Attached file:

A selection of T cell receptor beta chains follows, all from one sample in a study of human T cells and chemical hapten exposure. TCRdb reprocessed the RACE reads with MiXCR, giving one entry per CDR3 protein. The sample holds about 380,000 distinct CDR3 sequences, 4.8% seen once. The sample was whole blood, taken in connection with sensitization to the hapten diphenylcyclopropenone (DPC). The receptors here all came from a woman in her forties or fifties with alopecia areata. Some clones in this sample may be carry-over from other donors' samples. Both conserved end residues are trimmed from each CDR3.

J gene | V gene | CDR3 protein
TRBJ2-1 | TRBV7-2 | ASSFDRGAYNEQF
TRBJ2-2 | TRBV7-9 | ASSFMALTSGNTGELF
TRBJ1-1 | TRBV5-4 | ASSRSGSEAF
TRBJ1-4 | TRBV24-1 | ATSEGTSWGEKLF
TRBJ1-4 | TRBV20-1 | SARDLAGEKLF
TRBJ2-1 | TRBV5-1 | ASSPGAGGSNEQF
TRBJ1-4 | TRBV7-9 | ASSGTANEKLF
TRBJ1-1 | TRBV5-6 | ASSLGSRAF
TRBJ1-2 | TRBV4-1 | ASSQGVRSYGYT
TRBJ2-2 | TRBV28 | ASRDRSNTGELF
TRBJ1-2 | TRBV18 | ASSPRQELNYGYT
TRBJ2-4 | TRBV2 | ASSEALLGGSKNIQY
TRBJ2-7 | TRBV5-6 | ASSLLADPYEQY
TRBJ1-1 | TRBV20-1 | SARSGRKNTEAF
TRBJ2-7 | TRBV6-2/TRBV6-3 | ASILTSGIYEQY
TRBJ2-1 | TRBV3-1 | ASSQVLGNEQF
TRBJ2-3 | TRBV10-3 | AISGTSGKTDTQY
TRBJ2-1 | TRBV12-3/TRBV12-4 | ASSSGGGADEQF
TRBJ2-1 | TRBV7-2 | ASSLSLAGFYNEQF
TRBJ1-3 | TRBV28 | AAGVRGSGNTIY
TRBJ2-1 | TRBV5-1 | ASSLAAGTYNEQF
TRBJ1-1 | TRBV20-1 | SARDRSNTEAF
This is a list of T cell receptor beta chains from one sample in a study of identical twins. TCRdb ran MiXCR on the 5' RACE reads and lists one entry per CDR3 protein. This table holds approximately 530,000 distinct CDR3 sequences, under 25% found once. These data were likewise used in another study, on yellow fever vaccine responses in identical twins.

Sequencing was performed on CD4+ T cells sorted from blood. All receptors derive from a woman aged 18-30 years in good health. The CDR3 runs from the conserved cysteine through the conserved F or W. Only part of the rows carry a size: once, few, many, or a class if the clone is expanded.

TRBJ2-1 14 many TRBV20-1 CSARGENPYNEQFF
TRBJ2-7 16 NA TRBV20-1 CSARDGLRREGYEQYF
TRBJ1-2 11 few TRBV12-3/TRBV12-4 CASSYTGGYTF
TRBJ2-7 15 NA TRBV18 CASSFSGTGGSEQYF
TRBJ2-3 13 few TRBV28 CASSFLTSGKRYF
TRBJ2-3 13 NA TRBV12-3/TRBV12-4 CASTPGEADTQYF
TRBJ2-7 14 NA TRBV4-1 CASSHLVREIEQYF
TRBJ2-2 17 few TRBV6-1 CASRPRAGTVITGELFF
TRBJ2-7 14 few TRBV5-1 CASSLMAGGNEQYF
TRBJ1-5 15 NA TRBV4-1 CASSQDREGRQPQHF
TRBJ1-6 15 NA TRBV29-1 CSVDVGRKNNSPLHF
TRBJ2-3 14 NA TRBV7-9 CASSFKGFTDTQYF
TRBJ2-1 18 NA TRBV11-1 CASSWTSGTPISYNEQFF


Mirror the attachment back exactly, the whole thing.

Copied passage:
A selection of T cell receptor beta chains follows, all from one sample in a study of human T cells and chemical hapten exposure. TCRdb reprocessed the RACE reads with MiXCR, giving one entry per CDR3 protein. The sample holds about 380,000 distinct CDR3 sequences, 4.8% seen once. The sample was whole blood, taken in connection with sensitization to the hapten diphenylcyclopropenone (DPC). The receptors here all came from a woman in her forties or fifties with alopecia areata. Some clones in this sample may be carry-over from other donors' samples. Both conserved end residues are trimmed from each CDR3.

J gene | V gene | CDR3 protein
TRBJ2-1 | TRBV7-2 | ASSFDRGAYNEQF
TRBJ2-2 | TRBV7-9 | ASSFMALTSGNTGELF
TRBJ1-1 | TRBV5-4 | ASSRSGSEAF
TRBJ1-4 | TRBV24-1 | ATSEGTSWGEKLF
TRBJ1-4 | TRBV20-1 | SARDLAGEKLF
TRBJ2-1 | TRBV5-1 | ASSPGAGGSNEQF
TRBJ1-4 | TRBV7-9 | ASSGTANEKLF
TRBJ1-1 | TRBV5-6 | ASSLGSRAF
TRBJ1-2 | TRBV4-1 | ASSQGVRSYGYT
TRBJ2-2 | TRBV28 | ASRDRSNTGELF
TRBJ1-2 | TRBV18 | ASSPRQELNYGYT
TRBJ2-4 | TRBV2 | ASSEALLGGSKNIQY
TRBJ2-7 | TRBV5-6 | ASSLLADPYEQY
TRBJ1-1 | TRBV20-1 | SARSGRKNTEAF
TRBJ2-7 | TRBV6-2/TRBV6-3 | ASILTSGIYEQY
TRBJ2-1 | TRBV3-1 | ASSQVLGNEQF
TRBJ2-3 | TRBV10-3 | AISGTSGKTDTQY
TRBJ2-1 | TRBV12-3/TRBV12-4 | ASSSGGGADEQF
TRBJ2-1 | TRBV7-2 | ASSLSLAGFYNEQF
TRBJ1-3 | TRBV28 | AAGVRGSGNTIY
TRBJ2-1 | TRBV5-1 | ASSLAAGTYNEQF
TRBJ1-1 | TRBV20-1 | SARDRSNTEAF
This is a list of T cell receptor beta chains from one sample in a study of identical twins. TCRdb ran MiXCR on the 5' RACE reads and lists one entry per CDR3 protein. This table holds approximately 530,000 distinct CDR3 sequences, under 25% found once. These data were likewise used in another study, on yellow fever vaccine responses in identical twins.

Sequencing was performed on CD4+ T cells sorted from blood. All receptors derive from a woman aged 18-30 years in good health. The CDR3 runs from the conserved cysteine through the conserved F or W. Only part of the rows carry a size: once, few, many, or a class if the clone is expanded.

TRBJ2-1 14 many TRBV20-1 CSARGENPYNEQFF
TRBJ2-7 16 NA TRBV20-1 CSARDGLRREGYEQYF
TRBJ1-2 11 few TRBV12-3/TRBV12-4 CASSYTGGYTF
TRBJ2-7 15 NA TRBV18 CASSFSGTGGSEQYF
TRBJ2-3 13 few TRBV28 CASSFLTSGKRYF
TRBJ2-3 13 NA TRBV12-3/TRBV12-4 CASTPGEADTQYF
TRBJ2-7 14 NA TRBV4-1 CASSHLVREIEQYF
TRBJ2-2 17 few TRBV6-1 CASRPRAGTVITGELFF
TRBJ2-7 14 few TRBV5-1 CASSLMAGGNEQYF
TRBJ1-5 15 NA TRBV4-1 CASSQDREGRQPQHF
TRBJ1-6 15 NA TRBV29-1 CSVDVGRKNNSPLHF
TRBJ2-3 14 NA TRBV7-9 CASSFKGFTDTQYF
TRBJ2-1 18 NA TRBV11-1 CASSWTSGTPISYNEQFF